Parents have to deal with the imagination of their children on a daily basis; animals, fairy tales, TV characters.
But what exactly prepares a parent for an imagination that makes their child dangerous and borderline suicidal?
This is the tragic story of Jani, who had over 200 imaginary friends disrupting her reasoning and telling her what to do. This story is a warning to parents out there.
Imaginary friends can be linked to schizophrenia, so parents should inquire more into the their children's imaginary friends.
Michael and Susan Schofield have had to deal with their daughter’s extremely violent behavior. Jani has been diagnosed with one of the most severe cases of childhood schizophrenia her doctors claim to have ever seen.
What Is Schizophrenia?
Schizophrenia is a serious mind and brain disorder, but it is also highly treatable. Childhood-onset schizophrenia (COS) is a rare chronic mental illness that is diagnosed in children prior to the age of 13.
Although there is no known cure for schizophrenia, the treatment success rate with antipsychotic medications and psycho-social therapies can be high. This does not mean that hearing about the diagnosis is any less devastating for the patient's family and loved ones.
A young girl with over 200 imaginary friends in her head, Jani lives her life in constant confusion and disruption.
Some of her imaginary friends include a little girl called ‘24 hours’, a cat named ‘400’ and a rat named ‘Wednesday’, who all tell her to do very bad things.
What is really going on in Jani's head?
Jani’s parents have been painstakingly raising her and trying to teach her to cope with her condition. It is not easy for them.
As a baby, Jani only slept for two hours at a time and, as a young child, she was found to be brilliant, with an IQ of 146. Her parents originally thought she only had a vivid imagination until the violence started.
Her army of imaginary friends ordered her to hurt her pet dog, Honey, throw herself out of a window and even chop off her own head. Michael says that
“It was heartbreaking to watch and very hard to cope with,”
Jani's parents tried their very best to cope with their daughter's violence.
It all became all the more frustrating when they had a second baby, who was also heartbreakingly diagnosed with autism and possible schizophrenia.
How many tribulations can one family go through?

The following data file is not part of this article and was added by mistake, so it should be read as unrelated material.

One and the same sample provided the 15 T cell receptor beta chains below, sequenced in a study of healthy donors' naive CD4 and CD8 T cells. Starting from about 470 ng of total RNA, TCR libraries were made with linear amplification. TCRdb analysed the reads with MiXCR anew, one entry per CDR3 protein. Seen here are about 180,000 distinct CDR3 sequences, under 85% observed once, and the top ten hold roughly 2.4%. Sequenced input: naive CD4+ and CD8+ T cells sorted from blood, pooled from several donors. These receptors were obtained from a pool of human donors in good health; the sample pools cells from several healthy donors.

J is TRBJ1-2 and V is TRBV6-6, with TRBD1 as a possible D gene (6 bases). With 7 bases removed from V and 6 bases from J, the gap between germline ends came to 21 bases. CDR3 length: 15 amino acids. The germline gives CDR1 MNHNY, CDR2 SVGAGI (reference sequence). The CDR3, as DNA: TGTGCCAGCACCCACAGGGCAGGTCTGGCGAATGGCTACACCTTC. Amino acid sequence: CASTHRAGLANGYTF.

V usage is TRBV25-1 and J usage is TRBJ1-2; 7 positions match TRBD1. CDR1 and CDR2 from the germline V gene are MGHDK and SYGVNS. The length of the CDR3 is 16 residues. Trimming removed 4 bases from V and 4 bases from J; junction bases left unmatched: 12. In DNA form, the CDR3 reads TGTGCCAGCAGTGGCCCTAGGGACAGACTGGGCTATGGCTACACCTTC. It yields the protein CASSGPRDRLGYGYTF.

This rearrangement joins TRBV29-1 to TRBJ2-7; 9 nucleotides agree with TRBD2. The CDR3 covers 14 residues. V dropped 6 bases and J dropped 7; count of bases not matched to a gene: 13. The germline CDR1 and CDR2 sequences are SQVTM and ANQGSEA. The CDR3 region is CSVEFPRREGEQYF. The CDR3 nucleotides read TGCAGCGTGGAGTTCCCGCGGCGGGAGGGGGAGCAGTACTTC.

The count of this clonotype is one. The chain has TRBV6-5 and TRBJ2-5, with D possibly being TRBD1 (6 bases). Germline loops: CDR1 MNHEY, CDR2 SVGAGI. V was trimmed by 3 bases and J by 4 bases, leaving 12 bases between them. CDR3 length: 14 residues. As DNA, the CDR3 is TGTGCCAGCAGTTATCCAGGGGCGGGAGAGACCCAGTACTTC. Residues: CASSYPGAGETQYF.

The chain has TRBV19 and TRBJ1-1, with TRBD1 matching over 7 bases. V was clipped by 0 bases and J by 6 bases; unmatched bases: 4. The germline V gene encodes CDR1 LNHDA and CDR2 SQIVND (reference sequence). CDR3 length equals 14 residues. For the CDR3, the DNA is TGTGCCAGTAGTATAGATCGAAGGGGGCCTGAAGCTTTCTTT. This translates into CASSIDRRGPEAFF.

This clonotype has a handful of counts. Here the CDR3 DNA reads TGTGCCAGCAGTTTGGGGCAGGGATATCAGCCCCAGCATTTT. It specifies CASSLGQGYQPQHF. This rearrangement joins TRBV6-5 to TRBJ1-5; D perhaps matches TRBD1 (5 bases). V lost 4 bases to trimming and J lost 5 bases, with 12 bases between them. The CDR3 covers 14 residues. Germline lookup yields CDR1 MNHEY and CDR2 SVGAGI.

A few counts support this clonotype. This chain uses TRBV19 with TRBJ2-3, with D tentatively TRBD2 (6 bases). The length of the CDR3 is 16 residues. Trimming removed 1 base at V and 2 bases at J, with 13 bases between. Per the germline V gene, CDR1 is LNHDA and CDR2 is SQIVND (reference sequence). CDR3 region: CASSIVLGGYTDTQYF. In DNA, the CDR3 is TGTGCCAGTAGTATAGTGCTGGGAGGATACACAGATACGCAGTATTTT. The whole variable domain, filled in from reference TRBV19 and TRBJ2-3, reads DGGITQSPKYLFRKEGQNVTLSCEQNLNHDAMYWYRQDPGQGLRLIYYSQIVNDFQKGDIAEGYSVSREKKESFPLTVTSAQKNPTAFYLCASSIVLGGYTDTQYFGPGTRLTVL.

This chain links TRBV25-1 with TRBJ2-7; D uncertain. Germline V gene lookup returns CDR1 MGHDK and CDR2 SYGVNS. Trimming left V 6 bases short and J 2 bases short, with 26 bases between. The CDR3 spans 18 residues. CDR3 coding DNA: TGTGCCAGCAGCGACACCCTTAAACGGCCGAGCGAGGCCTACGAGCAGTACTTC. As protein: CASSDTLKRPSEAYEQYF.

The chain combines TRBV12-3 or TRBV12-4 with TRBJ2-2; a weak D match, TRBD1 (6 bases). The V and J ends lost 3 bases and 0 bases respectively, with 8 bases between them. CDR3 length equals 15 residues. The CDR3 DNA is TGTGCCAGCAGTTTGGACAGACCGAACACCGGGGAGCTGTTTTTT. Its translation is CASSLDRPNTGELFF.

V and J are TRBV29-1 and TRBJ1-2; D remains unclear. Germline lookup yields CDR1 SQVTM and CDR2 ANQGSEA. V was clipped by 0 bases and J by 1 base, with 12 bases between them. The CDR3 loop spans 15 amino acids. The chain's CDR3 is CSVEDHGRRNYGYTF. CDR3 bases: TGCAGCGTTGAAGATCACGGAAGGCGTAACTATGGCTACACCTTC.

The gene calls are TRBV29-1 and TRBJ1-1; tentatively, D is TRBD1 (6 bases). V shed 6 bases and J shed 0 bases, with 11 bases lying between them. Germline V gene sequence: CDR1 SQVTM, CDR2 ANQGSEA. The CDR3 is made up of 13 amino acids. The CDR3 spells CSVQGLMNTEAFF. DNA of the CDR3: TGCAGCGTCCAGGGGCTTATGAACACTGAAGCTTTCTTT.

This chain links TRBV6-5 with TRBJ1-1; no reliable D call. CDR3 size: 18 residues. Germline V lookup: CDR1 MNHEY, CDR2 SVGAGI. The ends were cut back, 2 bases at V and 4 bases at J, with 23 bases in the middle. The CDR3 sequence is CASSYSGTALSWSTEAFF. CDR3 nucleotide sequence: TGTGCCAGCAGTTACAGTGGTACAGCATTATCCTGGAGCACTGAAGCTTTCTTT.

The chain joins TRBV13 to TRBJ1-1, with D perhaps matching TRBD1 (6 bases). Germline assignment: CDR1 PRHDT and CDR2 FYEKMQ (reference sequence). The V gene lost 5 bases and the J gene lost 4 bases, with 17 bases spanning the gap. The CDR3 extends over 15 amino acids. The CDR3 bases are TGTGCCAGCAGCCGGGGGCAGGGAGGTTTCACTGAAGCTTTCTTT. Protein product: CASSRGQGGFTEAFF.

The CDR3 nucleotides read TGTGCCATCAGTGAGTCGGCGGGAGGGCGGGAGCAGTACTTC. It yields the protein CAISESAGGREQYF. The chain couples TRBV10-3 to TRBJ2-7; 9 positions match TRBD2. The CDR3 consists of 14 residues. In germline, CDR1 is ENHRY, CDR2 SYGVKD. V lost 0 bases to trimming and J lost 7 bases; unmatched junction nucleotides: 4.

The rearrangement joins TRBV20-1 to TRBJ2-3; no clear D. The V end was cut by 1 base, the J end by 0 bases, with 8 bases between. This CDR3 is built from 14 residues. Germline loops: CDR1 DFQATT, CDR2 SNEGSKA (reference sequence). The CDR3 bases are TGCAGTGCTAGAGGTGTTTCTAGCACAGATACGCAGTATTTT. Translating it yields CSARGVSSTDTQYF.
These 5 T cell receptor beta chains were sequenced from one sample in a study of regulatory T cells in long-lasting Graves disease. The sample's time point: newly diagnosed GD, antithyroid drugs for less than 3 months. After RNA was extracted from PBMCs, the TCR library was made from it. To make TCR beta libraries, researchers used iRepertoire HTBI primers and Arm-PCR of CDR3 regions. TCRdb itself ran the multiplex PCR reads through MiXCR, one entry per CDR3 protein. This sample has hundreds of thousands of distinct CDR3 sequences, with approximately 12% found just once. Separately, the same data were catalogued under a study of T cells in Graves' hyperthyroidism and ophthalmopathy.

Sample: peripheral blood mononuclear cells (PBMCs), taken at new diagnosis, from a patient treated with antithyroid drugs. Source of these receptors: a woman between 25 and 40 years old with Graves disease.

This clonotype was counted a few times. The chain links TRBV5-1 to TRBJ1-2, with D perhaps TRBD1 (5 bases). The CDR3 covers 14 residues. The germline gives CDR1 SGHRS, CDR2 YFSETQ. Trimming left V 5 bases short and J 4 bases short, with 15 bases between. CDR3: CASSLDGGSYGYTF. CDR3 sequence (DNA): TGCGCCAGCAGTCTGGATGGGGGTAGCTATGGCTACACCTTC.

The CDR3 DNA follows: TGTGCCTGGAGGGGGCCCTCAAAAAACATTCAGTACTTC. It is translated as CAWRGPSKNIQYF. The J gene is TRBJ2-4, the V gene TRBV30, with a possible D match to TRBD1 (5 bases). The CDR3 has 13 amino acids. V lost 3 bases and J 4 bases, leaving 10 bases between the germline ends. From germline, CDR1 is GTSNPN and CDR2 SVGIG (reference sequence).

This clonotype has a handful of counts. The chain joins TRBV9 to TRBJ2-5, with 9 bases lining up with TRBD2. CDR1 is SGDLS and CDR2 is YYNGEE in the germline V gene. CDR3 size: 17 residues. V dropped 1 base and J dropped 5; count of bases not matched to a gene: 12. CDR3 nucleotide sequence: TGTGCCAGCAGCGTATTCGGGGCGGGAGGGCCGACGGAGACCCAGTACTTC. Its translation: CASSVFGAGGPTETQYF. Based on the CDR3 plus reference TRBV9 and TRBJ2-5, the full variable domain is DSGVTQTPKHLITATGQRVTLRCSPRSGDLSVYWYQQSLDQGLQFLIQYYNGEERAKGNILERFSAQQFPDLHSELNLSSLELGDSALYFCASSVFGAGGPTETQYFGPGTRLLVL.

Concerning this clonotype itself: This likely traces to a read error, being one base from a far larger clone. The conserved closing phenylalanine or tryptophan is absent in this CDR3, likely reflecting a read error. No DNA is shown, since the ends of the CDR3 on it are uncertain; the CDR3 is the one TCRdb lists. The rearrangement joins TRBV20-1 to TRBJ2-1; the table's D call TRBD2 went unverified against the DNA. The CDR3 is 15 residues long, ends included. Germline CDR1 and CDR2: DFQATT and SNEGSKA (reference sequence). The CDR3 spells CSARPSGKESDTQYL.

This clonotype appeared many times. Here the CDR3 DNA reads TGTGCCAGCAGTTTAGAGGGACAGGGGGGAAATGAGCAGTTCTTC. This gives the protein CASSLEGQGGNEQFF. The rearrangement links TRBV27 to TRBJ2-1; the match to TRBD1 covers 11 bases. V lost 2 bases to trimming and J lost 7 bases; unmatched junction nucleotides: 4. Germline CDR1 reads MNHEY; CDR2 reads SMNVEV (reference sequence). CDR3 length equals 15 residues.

And then Jani's voices came again: Three days after Bodhi was born, she lobbed a TV remote at him, lunged at him and then at her parents, going absolutely crazy trying to kill him. She claimed her rat friends did not like Bodhi and wanted him dead.
Jani's parents did not know what to do. The situation was taking a toll on their marriage and things were falling apart.
Michael and Susan had to move to separate apartments with the children and were even on the verge of getting a divorce. In his despair, Michael almost took his own life, but Jani saved him.
At this point, he decided to work hard to on his marriage and family life, and to find a way pull through this tribulation.
Jani, too, in a rare moment of clarity begged to go to a hospital saying:
“I want to hit Bodhi all the time, I can't help it”.
Jani was taken to a psychiatric hospital, where she spent a few weeks before she began to accept Bodhi.
Things were finally starting to look up for the Schofields.
The family has moved back together, though Jani is now constantly under heavy medications and watchful eyes.
Michael and Susan have taken necessary measures to keep the children safe, removing all dangerous objects and safeguarding the house.
Jani also goes to school now. She attends a special needs class. Susan says that:
“3 years ago we lived with violence and fear but now things are much better,”
They shower Jani and Bodhi with love and care as much as possible, hoping for the best in life for both of them, no matter how hard it may be. Susan explains:
“ I'm not taking care of a schizophrenic, I'm raising my daughter”.
Jani's family has set up a website and they gain strength and support from other families who have children with similar mental issues. They also serve as an inspiration to other parents out there to be on guard for schizophrenic symptoms and tendencies in their children.
How do I know?
The behavioral changes caused by schizophrenia can be difficult to identify in the earliest stages of the disease. Symptoms may emerge slowly, develop over time or occur suddenly, as though “out of the blue.”
Parents should note that many children go through phases of having an “imaginary friend” or occasionally talking to themselves. Children with possible early-onset schizophrenia spend the majority of their time conversing and laughing with themselves while shutting out real people and surroundings, though.
Other symptoms include increased sensitivity to light, constant repetition of a particular behavior, and a high sense of fear of events, people or objects.
A tragic story indeed. We wish Michael and Susan success with their children and urge people to offer all the support they can to families dealing with similar issues.